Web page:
Erechtheum (Erechtheion) by Mnesicles
|Context: "The most exceptional Ionic building
on the Acropolis is the enigmatic Erechtheum, to the north of the Parthenon.
Built about 420 B.C., the temple was regarded with special veneration.
Its site was particularly sacred, for it included the tomb of Cecrops,
the legendary founder of Athens, the rock that preserved the mark of Poseidon's
trident, and the spring that arose from it. In a walled area just to the
west of the temple stood the sacred olive tree of Athena. The building's
complexity of plans and levels can be partly understood from this complicated
archaeology, as well as from its having housed not only a shrine to Athena
Polias, but also altars to Poseidon, god of the sea; Hephaestus, god of
fire; Erechtheus, a mythical king of Athens, who had battled unsuccessfully
with the sea god; and Butes, brother of Erechtheus and priest to Athena
and Poseidon. Moreover, spoils from the Persians were kept in the temple,
as well as the famous golden lamp of Callimachus, which burnt for a year
without refilling and had a chimney in the form of a palm tree."
óMarvin Trachtenberg and Isabelle Hyman. Architecture: from Prehistory to Post-Modernism. p94.
Form: This asymmetrical even confusing structure, the Erechtheum, is primarily Ionic in style. The building is a bit schizophrenic in its form because it has porches on all sides but some of them tend to mix the ionic style with engaged columns and even human figures. It is also not a complete rectangle and it varies in size. The building also used to sport a natural spring and a living olive tree.
A major feature of the Erechtheum is its Porch of the Maidens. The caryatid figures (columns in the shape of women that supports the porch) look almost like a chorus line. The over all symmetry is enhanced by the fact that the two figures on the left are a mirror image of the right. (Note the order of the extended leg is reversed.) The figures stand in contrapposto stance in which their is a gentle shift of weight at the hips that gives the bodies an "S" shaped curve..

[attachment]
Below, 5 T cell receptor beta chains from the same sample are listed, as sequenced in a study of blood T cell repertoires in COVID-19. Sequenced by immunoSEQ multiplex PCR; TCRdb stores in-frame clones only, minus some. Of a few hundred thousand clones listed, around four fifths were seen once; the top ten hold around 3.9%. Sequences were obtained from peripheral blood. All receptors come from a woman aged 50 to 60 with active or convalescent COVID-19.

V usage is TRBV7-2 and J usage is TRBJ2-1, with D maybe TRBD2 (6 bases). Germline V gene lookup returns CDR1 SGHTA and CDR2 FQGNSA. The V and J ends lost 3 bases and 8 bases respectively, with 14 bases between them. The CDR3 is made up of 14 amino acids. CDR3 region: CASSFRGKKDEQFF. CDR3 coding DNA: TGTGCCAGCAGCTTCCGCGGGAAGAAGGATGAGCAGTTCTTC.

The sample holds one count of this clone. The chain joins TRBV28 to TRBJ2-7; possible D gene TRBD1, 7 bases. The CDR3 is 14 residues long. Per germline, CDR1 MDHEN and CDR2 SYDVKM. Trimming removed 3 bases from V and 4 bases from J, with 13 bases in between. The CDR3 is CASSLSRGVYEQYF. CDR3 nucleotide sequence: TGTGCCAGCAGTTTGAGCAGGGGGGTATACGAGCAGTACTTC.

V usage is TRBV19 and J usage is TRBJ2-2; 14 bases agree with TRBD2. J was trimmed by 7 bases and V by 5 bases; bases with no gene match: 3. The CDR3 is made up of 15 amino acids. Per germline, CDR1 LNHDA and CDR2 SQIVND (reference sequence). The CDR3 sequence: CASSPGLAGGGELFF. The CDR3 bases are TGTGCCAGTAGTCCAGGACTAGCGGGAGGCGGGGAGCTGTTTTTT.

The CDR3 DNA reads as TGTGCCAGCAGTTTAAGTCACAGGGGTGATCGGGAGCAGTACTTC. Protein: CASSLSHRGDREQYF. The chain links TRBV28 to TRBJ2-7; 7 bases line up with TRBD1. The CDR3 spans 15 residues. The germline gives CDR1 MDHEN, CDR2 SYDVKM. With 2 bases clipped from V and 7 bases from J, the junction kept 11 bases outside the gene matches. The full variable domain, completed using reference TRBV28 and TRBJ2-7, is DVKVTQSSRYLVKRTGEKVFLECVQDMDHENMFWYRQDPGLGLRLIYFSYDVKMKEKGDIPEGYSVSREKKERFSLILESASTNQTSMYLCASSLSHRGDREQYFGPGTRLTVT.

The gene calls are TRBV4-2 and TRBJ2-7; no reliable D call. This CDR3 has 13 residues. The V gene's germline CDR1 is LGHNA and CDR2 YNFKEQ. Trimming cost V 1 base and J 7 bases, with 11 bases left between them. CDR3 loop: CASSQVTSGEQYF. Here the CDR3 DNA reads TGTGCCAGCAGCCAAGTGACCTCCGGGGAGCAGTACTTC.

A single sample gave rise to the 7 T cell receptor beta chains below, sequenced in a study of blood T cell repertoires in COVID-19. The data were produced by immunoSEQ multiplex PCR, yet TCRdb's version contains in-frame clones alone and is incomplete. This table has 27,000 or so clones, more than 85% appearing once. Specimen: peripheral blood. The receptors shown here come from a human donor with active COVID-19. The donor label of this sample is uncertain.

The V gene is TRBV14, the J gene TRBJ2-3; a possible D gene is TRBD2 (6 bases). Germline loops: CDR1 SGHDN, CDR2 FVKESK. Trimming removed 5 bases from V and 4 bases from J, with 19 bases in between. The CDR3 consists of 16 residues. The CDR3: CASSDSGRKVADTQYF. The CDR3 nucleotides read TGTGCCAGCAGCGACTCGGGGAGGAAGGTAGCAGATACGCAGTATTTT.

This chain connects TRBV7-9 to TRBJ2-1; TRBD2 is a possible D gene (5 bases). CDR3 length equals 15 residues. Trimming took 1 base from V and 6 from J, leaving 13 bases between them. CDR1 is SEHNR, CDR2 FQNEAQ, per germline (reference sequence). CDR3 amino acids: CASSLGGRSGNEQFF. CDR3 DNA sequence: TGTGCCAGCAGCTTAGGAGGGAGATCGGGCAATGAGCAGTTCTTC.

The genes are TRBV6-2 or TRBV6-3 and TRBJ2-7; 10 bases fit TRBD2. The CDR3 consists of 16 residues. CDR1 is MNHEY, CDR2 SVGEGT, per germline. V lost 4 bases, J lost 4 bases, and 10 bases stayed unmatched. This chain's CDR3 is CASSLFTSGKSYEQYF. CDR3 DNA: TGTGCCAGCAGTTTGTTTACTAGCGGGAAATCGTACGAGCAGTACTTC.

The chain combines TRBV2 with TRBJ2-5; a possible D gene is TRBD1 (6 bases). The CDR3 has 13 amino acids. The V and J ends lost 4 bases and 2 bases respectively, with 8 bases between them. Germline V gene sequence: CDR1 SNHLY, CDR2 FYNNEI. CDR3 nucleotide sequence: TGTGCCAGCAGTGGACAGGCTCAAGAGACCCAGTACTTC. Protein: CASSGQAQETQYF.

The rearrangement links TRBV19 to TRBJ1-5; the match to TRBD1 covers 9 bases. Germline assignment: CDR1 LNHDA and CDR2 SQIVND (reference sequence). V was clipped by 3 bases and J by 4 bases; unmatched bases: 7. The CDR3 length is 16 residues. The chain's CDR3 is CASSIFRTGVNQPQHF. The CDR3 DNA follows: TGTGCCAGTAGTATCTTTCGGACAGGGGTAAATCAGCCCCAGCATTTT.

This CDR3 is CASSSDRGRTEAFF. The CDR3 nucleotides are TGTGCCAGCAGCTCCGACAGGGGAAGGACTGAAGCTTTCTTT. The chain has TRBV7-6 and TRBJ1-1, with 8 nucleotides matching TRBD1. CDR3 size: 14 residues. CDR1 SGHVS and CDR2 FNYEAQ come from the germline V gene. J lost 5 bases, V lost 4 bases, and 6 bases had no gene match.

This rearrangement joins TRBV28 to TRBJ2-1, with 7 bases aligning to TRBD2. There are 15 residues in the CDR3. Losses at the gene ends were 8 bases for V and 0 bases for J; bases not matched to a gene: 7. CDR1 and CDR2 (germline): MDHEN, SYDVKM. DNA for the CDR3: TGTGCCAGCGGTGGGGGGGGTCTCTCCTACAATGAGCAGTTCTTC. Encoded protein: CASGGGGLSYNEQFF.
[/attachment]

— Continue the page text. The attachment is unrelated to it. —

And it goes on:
Iconography: The function of the structure is not quite clear. We know that based on what was housed there that the building may have served as another temple and most certainly a kind of reliquary.
The columns on the Porch of the Maidens is almost certainly meant to be iconic. The columns on the porch are the embodiment of the concept of the column as an organic architectural component. The woman, in their guise as physical supports for the structure, might be symbols as the pillars of the community on whose shoulders the city rests. The weight they bear is evidenced in their contrapposto stance. The contrapposto is almost the human equivalent to the entasis of the Doric order of the Parthenon.
Etymology: Latin caryatides, plural, from Greek karyatides priestesses of Artemis at Caryae, caryatids, from Karyai Caryae in Laconia
: a draped female figure supporting an entablature